The attorneys of Gana Weinstein LLP are investigating a series of actions by the Connecticut Department of Banking (the Commissioner) involving James Neilsen (Neilsen), Neilsen Financial Services (NFS), Ulysses Partners, LLC (Ulysses), and Catherine Sheridan (Sheridan) and allegations that Neilsen sold over $10,000,000 in unregistered securities offerings to customers. The actions are Docket No. CRF-13-8014-S and CRF-15-8175-S. The Commissioner alleged that from approximately November 2005 through approximately December 2010, Neilsen offered and sold approximately $10 million of securities to at least ten Connecticut investors who were mostly his CPA clients. These funds were allegedly used primarily to finance Ulysses’ business expenses.
Neilsen was previously registered as a broker-dealer agent of Tradition Asiel Securities Inc. (Tradition Asiel) from December 17, 2004 to July 2, 2007, and with Sound Securities, LLC (Sound Securities) from August 7, 2008 to December 9, 2009. Neilsen was also registered with the National Futures Association (NFA) as an associated person of Longship Alternative Asset Management (Longship) from April 5, 2010 to December 29, 2010. In addition, Neilsen has been a Certified Public Accountant (CPA) with the Connecticut State Board of Accountancy since October 9, 1986. Neilsen was a founding member, chief financial officer, and treasurer of Ulysses and handled all of Ulysses’ day-to day financial decisions. Ulysses is now a defunct Illinois limited liability company but was a third-party marketer of hedge funds whose main function was to introduce and market hedge funds to financial institutions in exchange for the hedge funds paying Ulysses a fee.
According to the Commissioner Neilsen along with three other parties formed Ulysses as a self-described “third-party marketer” to solicit and refer prospective institutional investors to hedge funds. Two of those parties resigned from Ulysses within several months of Ulysses’ inception and were never actively involved in Ulysses’ activities. The third party, Sheridan was alleged to be a founding member, chief executive officer, and control person of Ulysses until she resigned from Ulysses in 2010. The Commissioner claimed that Sheridan handled all of the marketing and networking functions at Ulysses. The Commissioner found that Sheridan and Neilsen split revenues generated by Ulysses equally. In addition, Sheridan was previously registered as a broker-dealer with Tradition Asiel from August 10, 2004 to July 2, 2007, and with Sound Securities from July 25, 2007, to October 7, 2010. Sheridan is currently registered with FINRA as a general securities representative, general securities principal, options principal and equity trader with the brokerage firm North South Capital, LLC (North South). Sheridan is also currently registered with PE Investments LLC, a commodity pool operator associated with the NFA.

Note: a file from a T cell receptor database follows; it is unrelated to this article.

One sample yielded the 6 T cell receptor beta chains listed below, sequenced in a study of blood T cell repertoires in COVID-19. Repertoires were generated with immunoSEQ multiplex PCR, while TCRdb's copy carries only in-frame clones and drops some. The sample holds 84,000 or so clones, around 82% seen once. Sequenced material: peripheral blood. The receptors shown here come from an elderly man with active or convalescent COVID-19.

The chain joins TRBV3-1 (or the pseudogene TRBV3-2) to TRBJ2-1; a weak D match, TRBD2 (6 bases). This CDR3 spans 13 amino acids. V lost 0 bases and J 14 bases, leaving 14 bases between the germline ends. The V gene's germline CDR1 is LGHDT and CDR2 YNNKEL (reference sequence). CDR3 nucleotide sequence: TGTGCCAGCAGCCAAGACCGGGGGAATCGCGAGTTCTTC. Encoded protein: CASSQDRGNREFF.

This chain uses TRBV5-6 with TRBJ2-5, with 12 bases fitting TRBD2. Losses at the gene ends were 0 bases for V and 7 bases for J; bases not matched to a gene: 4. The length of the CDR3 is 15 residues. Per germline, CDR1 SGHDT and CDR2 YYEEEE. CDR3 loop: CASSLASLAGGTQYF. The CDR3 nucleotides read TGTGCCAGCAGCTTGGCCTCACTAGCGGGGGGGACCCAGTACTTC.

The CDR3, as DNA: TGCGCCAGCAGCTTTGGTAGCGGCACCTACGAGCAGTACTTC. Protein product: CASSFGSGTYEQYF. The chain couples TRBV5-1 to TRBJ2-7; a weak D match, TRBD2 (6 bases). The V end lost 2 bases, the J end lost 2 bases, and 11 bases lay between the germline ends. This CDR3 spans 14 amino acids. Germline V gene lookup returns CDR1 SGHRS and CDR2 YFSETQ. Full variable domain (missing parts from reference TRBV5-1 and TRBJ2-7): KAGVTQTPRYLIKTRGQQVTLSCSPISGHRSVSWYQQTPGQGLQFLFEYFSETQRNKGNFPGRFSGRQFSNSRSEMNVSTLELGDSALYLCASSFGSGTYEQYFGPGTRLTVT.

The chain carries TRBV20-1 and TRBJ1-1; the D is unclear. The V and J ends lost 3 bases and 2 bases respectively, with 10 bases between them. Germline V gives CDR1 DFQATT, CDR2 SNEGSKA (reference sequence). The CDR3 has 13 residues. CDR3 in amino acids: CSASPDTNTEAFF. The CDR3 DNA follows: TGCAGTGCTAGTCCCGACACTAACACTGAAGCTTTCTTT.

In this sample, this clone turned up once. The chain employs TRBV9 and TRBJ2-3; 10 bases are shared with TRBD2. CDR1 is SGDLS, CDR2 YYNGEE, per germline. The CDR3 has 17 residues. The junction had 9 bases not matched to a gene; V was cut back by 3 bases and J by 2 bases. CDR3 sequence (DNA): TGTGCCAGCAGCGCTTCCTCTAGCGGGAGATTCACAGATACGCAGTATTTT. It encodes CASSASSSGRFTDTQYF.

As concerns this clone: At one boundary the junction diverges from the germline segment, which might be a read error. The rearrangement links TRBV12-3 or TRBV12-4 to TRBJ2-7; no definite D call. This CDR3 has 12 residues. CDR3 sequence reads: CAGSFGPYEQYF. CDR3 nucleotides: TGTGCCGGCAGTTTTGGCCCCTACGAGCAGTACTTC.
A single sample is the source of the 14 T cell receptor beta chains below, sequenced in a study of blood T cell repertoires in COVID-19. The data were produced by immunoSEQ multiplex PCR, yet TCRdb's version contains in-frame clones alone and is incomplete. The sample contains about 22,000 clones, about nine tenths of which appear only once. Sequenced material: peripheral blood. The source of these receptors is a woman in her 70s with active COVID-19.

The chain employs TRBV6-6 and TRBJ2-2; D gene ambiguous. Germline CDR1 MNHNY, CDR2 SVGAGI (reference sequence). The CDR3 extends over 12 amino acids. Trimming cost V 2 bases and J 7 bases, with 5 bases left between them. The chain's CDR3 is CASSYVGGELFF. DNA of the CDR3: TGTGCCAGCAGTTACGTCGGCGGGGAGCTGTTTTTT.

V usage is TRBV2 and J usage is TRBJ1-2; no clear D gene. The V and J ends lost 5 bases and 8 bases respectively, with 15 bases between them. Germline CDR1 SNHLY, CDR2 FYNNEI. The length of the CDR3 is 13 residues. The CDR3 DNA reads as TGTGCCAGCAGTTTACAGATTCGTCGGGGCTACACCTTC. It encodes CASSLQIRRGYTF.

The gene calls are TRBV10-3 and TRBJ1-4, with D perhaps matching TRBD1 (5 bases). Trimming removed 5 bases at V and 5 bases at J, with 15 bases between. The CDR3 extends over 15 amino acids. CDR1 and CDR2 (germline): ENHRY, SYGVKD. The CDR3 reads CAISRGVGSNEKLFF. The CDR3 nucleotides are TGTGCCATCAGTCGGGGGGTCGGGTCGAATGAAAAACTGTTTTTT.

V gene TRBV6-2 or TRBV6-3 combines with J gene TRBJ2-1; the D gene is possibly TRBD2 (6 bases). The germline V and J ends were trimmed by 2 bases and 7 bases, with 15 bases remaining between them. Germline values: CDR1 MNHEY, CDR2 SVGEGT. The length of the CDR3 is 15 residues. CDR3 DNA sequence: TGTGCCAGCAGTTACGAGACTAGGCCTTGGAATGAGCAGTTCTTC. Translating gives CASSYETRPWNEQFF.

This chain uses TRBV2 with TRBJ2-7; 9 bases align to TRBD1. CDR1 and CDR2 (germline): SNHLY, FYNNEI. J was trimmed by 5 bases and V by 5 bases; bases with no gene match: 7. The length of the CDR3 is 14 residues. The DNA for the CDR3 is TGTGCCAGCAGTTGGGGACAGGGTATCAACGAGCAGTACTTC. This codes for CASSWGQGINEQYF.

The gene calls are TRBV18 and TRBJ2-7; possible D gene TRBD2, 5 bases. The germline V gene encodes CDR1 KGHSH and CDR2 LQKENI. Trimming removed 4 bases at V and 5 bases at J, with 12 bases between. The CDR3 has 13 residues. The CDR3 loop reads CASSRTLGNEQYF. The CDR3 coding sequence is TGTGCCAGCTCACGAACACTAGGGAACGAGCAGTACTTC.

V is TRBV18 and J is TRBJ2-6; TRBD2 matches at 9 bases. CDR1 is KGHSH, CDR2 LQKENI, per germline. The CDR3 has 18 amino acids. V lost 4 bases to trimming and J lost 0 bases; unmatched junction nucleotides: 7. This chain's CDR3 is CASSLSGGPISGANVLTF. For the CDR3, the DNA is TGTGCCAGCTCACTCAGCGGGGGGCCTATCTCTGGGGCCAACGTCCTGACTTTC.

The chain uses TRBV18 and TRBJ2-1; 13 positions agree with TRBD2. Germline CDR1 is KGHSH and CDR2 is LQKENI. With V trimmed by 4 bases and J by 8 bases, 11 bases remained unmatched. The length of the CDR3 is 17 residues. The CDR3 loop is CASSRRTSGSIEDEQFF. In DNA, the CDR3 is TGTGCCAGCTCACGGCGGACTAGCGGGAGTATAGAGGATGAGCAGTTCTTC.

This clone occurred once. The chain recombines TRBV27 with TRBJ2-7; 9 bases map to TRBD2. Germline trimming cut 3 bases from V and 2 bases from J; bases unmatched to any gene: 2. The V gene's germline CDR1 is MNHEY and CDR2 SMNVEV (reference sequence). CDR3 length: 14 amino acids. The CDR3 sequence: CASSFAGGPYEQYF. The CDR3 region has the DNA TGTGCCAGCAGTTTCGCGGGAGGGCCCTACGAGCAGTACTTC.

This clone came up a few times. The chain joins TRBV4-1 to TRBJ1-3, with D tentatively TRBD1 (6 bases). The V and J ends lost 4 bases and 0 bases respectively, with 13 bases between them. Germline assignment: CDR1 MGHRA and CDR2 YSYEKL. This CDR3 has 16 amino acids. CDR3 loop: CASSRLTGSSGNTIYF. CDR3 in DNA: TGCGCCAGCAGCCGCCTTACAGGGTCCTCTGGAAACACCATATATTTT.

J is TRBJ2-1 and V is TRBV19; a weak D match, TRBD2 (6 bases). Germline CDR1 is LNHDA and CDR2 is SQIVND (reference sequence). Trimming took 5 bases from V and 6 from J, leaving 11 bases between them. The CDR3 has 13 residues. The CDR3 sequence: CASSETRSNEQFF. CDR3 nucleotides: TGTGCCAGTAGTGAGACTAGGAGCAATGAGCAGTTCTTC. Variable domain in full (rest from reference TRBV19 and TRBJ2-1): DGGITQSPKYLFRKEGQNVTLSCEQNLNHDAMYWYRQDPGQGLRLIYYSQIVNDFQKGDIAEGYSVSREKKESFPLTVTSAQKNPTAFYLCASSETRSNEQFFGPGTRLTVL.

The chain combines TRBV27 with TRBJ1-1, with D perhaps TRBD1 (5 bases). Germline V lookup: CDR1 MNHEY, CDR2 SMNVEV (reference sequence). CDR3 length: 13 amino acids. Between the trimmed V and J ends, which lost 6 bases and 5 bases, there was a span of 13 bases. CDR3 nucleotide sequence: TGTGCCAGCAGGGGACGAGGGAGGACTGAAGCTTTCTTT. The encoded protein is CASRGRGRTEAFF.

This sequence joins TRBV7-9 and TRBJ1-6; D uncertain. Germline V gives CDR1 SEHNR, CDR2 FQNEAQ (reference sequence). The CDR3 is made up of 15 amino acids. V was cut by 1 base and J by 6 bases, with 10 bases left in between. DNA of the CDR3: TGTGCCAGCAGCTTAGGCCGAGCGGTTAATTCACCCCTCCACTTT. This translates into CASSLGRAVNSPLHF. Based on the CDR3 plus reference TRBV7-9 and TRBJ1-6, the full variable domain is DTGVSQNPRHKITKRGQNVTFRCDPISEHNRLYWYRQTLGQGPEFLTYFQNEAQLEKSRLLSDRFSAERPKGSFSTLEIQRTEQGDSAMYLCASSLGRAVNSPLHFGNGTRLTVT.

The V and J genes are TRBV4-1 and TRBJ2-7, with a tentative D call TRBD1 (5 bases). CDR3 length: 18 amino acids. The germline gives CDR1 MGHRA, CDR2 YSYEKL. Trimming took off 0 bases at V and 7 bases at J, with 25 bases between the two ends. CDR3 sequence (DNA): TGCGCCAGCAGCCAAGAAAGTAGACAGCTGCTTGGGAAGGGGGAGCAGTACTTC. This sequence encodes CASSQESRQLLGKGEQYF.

The Commissioner alleged that Neilsen, on behalf of Ulysses, paid Sheridan a monthly draw, in the form of checks signed by Neilsen representing Sheridan’s salary and reimbursement for Sheridan’s travel and business expenses related to her marketing and networking efforts for Ulysses. According to the Commissioner, Sheridan received approximately $2 million in total for both business expenses and personal expenses unrelated to Ulysses.
The Commissioner also alleged that Neilsen raised $10 million through securities sales to at least ten Connecticut investors. The Commissioner found that Neilsen has partially repaid some of the investors but that there is still an outstanding balance owed to investors of approximately $7 million dollars. The Commissioner claimed that Neilsen induced Neilsen’s CPA clients to invest in Ulysses by representing to them that the investment was an excellent one that would generate a high rate of return. Further, the Commissioner alleged that in connection with the offer and sale of the Ulysses Investments, Neilsen did not provide investors with any offering document describing the business of Ulysses or disclosing any risks associated with investing in Ulysses. Instead, investors only received the underlying promissory note or investment agreement.
Investors who have suffered losses may be able recover their losses through securities arbitration. The attorneys at Gana Weinstein LLP are experienced in representing investors in cases of brokerage firms failure to supervise their representatives. Our consultations are free of charge and the firm is only compensated if you recover.